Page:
Zidean is the god of the Sea, Water, and Trade. He is the brother of Remia, the sky and Terus, the earth. Unlike his siblings, Zidean does not have a spouse. Instead, he often transforms himself into various forms, travels around the world, seducing those he finds. His children become the patron gods of the various rivers and lakes. When a stream changes course, it is considered to be Zidean having a new child.

Zidean is hot headed and temperamental. He often starts shouting matches with Remia, which is the cause of storms at sea. Thunder is considered his voice, and lightening is Remia’s displeasure with his crude tone and ungrateful attitude.

Followers and Rites

Zidean is the highest of the water deities, and should be invoked before praying to any lesser lake or river god. Before a long voyage, Zidean expects a sacrifice of salt and wine. The act of digging a well is considered a holy sacrifice of labour to Zidean, and it is preferred to have a priest or acolyte of some type present, and should usually begin by pouring out some fresh water. A tithe should always be made both before and after any large financial venture, and is known as Zidean’s Due. Generally, this should be 1% of expected profits at the start, and then 5% of actual profits at the end.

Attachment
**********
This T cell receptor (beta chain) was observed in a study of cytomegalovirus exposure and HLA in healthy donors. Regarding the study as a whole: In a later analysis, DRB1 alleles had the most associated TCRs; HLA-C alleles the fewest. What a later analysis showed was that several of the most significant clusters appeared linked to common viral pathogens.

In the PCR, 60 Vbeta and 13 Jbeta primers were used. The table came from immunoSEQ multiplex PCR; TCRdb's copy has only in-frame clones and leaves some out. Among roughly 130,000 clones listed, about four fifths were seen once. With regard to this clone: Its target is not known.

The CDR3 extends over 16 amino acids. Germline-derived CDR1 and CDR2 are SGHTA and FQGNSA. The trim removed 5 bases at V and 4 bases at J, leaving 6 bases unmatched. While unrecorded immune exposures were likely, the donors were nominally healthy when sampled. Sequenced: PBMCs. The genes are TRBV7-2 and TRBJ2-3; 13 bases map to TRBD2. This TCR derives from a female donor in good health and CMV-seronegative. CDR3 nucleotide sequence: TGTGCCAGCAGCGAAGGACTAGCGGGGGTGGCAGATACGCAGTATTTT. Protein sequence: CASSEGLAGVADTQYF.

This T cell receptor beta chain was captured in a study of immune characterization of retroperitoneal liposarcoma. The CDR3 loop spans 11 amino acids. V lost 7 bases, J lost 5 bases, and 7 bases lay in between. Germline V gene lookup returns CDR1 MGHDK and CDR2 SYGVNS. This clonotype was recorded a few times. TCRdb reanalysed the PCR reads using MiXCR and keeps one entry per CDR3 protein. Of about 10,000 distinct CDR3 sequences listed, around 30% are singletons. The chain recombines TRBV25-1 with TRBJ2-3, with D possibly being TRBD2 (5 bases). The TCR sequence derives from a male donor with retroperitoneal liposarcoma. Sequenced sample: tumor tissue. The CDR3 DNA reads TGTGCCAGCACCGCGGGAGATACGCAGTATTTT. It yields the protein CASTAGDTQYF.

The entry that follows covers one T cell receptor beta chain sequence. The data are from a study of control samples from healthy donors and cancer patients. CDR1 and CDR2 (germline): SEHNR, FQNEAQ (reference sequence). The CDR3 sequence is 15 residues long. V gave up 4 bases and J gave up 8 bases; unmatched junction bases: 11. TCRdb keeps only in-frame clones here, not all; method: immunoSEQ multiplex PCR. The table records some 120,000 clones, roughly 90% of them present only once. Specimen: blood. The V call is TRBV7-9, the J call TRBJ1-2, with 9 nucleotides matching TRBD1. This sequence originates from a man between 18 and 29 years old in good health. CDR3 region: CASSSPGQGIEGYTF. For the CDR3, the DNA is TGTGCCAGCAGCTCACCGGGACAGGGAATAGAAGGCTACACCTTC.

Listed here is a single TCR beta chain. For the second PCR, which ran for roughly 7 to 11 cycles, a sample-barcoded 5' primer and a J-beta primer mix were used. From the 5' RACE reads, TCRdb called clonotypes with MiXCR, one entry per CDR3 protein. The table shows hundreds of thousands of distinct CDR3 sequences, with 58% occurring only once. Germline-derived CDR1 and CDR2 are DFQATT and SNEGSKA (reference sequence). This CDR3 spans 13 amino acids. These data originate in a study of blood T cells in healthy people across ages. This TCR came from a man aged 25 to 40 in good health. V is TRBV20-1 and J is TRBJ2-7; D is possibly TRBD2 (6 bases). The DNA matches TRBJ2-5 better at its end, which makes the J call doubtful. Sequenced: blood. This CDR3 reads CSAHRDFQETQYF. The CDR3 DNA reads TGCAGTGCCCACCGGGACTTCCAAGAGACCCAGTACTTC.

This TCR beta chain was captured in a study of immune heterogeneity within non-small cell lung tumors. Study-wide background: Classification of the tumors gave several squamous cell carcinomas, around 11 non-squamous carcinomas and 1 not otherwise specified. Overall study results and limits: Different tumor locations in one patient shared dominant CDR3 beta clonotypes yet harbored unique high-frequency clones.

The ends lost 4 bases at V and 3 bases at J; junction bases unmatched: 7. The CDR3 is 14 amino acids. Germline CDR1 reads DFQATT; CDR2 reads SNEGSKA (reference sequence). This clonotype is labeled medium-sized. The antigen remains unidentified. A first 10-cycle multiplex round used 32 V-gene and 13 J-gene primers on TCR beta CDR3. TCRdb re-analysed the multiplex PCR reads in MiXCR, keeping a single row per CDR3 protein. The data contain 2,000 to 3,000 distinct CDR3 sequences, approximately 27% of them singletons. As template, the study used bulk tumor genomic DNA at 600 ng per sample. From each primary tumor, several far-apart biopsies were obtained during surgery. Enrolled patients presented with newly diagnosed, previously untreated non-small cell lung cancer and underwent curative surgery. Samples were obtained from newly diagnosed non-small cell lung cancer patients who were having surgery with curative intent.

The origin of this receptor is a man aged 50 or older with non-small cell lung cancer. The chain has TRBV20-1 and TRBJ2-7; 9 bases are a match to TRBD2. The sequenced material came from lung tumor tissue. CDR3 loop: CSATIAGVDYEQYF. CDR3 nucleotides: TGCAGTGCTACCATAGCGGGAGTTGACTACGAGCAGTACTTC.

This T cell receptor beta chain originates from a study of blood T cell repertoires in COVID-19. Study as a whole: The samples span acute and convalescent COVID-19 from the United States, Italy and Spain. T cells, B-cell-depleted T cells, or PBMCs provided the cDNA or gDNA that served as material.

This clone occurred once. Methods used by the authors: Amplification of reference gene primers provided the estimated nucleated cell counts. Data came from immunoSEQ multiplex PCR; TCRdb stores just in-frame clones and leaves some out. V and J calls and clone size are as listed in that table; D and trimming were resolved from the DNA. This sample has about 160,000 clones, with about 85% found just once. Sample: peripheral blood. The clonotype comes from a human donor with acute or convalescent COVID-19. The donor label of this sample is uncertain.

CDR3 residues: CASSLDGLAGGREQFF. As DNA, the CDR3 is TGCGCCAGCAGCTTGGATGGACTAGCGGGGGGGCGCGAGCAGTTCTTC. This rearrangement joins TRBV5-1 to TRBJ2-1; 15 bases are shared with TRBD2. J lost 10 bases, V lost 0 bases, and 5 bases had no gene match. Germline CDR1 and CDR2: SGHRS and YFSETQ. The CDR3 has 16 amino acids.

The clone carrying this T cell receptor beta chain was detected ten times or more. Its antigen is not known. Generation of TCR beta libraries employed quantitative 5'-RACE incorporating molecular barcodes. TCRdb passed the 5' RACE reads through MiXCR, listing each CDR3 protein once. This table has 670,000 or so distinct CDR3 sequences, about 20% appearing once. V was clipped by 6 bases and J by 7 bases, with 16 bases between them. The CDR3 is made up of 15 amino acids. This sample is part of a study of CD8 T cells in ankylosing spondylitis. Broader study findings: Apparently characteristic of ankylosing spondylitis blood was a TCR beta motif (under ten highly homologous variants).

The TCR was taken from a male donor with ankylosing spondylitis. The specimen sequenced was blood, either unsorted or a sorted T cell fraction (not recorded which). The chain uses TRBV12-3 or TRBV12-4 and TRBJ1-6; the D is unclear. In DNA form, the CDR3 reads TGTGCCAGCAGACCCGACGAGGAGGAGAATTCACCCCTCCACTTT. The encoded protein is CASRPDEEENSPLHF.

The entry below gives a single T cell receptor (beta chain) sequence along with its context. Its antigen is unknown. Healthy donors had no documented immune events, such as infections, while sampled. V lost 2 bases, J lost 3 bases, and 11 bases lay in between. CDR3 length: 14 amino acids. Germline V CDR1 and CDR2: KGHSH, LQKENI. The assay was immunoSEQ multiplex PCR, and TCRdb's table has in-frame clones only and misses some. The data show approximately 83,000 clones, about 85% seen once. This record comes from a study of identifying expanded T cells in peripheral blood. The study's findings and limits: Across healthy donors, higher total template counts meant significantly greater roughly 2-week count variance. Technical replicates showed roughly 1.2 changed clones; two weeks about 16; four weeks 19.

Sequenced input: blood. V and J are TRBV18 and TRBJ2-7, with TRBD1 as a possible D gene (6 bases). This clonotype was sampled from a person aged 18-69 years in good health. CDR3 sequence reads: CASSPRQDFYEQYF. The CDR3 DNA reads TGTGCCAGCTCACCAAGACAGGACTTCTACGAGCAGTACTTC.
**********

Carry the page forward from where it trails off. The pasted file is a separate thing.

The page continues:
In statues, Zidean is portrayed as a barrel chested sailor with a full beard. He is usually bare chested, and attractive, staring out to sea or over the largest body of water available.

Zidean is the patron of the City State of Agea. His high temple is there, built on a small island that is only accessible at low tide.. In other cities, his temple should be close to water.

Zidean has considerably more priests than priestesses. To become a priest of Zidean, one must first survive a near drowning or a shipwreck, to show his blessing. Many of his clergy are former sailors. A servant of Zidean may not take a spouse, should be completely submerged at least once a day, may not eat the flesh of a creature of the land or sky, and is expected to travel at least yearly, generally to a place they haven’t been, to sleep under a roof they have never slept under. The last is not vital, but is considered proper.

Zidean’s followers tend to carry a pouch of sea salt around their necks. A stylized goblet also serves as a symbol, with each temple having a slightly different version, to represent the nearest large body of water.


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